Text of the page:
Reading critically?

Discussion in 'General Writing Discussion' started by mithril, Sep 20, 2011.

  1.  
    mithril

    mithril "Hope is not victory."

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    So after quite a substantial break from all writing related activities and discussions, I am back with a question and a request for opinions and suggestions. I'm an avid reader with a quite good reading speed (I think) and I recently decided that if for whatever reason I can not write during a period of time, I'd at least read.

    Now my problem is that I enjoy reading but don't really know how one reads critically. I've seen many suggestions here in the forums to WRITE and READ. And that reading critically helps you pick up on what works for you what doesn't, better language skills, etc etc.However I don't know how to analyse something I read except in vague terms like the writing is very lyrical.. Or that the descriptions are quite vivid.. Or that this particular chapter isn't holding my interest quite that well... But the why's and the how's etc elude me :( I might get some inklings if I expend some serious effort after the novel's done. But not during the reading phase...

    Is that usual? If not.. how do I train myself to get more out of reading? Also I worry that if I start reading novels with that eye, I'd be taking away some of the enjoyment getting fully immersed in a story brings... Thoughts? Opinions? Suggestions?

    PS - If the topic's been covered previously, sorry for double posting and please do direct me to the appropriate posts...
  2.  
    Anne Lyle

    Anne Lyle Fantastical historian

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    I don't tend to consciously read critically - I read to get some downtime from the brainwork of writing :)

    However if that's what you want to do, what might help is if you keep a notebook to hand whilst you're reading, and whenever you find yourself thinking "this chapter isn't holding my interest" or "this passage is brilliant", just jot down a note of the page number and the problem/awesomeness. Or use mini-PostIts, if you have a physical book.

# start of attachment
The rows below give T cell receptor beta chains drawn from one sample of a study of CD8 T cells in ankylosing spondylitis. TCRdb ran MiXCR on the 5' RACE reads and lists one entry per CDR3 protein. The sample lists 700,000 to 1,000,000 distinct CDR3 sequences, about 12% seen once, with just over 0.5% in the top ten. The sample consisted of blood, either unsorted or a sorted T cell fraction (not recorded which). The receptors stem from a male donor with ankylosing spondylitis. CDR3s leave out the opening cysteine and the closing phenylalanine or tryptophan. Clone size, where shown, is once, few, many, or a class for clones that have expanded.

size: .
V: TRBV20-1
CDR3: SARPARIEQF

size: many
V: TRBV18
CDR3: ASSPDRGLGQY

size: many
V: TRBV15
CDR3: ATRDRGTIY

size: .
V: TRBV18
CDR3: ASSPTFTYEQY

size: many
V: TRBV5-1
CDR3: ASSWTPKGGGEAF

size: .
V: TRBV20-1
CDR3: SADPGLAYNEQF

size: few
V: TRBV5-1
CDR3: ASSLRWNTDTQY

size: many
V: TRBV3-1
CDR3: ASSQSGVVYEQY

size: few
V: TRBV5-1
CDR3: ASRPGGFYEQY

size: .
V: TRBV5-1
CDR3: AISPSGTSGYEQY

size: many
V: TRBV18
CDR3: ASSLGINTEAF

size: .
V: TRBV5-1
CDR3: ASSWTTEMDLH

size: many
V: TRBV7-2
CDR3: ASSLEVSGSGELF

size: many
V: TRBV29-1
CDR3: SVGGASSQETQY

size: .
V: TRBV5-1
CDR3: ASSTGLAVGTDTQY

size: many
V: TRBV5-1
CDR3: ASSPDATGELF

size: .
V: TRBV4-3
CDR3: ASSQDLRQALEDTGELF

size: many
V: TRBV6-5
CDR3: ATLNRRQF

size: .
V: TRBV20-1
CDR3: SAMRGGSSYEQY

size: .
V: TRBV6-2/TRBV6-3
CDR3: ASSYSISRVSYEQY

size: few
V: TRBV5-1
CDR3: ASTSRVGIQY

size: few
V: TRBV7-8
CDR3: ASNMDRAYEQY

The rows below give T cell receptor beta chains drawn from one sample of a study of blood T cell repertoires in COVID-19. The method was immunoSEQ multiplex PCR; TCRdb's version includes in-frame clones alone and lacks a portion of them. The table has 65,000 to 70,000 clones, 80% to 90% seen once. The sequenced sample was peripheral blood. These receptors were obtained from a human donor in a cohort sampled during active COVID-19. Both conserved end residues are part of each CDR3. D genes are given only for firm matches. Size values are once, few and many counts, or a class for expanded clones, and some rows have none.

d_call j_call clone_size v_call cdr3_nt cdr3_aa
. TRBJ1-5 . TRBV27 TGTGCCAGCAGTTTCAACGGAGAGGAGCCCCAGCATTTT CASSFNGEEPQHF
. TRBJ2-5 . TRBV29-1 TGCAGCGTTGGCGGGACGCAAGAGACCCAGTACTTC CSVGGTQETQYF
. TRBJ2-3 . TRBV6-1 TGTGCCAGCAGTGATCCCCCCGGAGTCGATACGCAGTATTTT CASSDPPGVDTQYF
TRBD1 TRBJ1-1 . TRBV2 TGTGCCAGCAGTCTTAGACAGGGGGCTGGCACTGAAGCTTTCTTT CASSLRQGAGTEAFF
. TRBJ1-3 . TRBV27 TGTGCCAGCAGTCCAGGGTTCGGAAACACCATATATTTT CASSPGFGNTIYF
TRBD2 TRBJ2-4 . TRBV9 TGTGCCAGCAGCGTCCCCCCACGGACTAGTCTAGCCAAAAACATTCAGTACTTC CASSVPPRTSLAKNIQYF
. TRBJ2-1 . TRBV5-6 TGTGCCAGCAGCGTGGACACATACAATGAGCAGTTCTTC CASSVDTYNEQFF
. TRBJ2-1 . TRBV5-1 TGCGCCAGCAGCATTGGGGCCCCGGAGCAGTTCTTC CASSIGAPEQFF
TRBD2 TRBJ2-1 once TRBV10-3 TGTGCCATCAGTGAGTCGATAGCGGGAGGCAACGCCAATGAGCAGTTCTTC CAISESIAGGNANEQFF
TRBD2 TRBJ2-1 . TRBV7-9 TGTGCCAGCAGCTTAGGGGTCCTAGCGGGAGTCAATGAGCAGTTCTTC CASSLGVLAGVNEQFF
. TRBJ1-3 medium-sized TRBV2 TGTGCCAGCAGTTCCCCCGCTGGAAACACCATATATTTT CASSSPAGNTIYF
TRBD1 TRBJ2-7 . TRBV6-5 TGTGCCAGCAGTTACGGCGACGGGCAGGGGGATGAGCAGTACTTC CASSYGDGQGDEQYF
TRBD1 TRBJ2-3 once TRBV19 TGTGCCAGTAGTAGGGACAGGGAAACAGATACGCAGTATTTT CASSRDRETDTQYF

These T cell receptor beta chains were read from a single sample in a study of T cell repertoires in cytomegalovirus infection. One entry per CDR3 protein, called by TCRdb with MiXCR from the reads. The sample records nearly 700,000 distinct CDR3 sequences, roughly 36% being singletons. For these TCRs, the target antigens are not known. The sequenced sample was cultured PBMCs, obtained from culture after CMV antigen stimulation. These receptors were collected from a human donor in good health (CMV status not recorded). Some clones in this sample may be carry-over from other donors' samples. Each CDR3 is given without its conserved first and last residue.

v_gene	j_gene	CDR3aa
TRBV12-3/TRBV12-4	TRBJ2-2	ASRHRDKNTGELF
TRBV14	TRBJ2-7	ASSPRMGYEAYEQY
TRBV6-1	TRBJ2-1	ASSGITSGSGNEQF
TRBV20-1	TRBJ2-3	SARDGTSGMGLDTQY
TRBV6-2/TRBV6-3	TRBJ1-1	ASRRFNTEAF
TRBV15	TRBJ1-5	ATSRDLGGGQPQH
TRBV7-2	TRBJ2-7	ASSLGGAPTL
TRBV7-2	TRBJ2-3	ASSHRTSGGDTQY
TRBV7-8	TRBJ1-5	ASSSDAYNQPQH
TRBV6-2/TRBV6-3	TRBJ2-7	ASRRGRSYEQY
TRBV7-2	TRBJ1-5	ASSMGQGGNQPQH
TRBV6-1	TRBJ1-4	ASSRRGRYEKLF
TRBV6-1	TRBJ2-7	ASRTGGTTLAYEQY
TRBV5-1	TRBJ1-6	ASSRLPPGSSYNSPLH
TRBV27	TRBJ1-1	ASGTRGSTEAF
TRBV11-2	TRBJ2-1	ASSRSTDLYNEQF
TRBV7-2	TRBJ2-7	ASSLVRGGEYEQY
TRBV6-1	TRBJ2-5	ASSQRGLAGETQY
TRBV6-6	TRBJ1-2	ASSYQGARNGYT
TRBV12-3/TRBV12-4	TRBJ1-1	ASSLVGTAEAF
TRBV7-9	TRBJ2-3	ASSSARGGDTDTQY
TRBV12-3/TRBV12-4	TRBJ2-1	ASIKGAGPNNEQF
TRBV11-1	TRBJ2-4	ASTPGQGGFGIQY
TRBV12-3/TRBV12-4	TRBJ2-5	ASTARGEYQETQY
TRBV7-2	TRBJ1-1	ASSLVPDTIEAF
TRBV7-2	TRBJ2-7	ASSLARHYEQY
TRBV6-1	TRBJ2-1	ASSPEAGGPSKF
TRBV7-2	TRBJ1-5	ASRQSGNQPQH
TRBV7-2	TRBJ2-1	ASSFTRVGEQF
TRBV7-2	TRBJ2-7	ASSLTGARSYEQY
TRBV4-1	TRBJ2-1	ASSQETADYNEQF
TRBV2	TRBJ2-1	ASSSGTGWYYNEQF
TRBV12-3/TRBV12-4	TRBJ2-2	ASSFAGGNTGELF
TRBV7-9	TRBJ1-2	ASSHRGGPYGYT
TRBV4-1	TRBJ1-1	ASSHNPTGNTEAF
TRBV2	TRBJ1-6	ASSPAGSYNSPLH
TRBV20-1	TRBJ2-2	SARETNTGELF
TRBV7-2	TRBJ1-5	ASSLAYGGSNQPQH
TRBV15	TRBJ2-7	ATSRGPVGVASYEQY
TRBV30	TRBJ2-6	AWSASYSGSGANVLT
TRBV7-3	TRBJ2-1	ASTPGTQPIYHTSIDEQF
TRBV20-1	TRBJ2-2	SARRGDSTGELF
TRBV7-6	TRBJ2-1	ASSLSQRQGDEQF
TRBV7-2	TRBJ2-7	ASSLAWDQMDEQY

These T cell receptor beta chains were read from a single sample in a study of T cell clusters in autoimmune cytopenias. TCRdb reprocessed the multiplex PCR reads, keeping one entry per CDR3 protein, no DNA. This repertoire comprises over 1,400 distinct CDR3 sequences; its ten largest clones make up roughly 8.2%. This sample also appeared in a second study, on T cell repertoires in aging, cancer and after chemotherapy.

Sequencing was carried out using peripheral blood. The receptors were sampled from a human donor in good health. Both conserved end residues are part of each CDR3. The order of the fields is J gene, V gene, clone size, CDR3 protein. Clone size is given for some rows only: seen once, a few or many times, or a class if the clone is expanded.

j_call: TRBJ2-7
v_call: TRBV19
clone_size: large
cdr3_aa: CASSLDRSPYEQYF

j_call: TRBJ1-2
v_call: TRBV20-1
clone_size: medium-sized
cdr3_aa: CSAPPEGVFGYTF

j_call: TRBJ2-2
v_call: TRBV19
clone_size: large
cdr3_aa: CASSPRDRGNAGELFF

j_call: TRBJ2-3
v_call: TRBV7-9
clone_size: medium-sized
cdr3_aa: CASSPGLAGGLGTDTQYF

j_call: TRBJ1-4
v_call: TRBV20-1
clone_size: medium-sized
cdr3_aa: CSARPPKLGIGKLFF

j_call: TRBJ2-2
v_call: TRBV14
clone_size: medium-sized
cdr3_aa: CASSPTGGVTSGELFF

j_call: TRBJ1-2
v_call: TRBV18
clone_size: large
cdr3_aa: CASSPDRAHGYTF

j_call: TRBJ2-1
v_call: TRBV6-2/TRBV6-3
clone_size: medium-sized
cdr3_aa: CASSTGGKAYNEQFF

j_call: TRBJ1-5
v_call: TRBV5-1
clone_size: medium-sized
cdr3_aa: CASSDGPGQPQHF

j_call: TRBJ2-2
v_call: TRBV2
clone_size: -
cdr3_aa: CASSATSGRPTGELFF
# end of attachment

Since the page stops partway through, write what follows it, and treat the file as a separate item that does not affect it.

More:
Then, when you've finished the book, you can go back and re-read those specific sections to see if you can work out why they had that effect on you.

    As for taking away the enjoyment - I think all writers, as they progress in the craft, find that they become far more aware of the flaws in the books they read, even if that's only on the level of spotting typos, or noticing clunky sentences that you itch to rewrite. I don't think there's any way to avoid it!
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    Boneman

    Boneman Active Member

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    Be careful of trying to read critically on the first pass, or you will lose enjoyment, I fear. Naturally, there's an inherent tendency to either like or dislike (or be indifferent to) what you're reading, but my advice would be: read the first time for enjoyment, and the second for criticality - does mean you might not get much writing done... On the second pass, you will notice things that maybe just were a small 'question mark' as you read it the first time.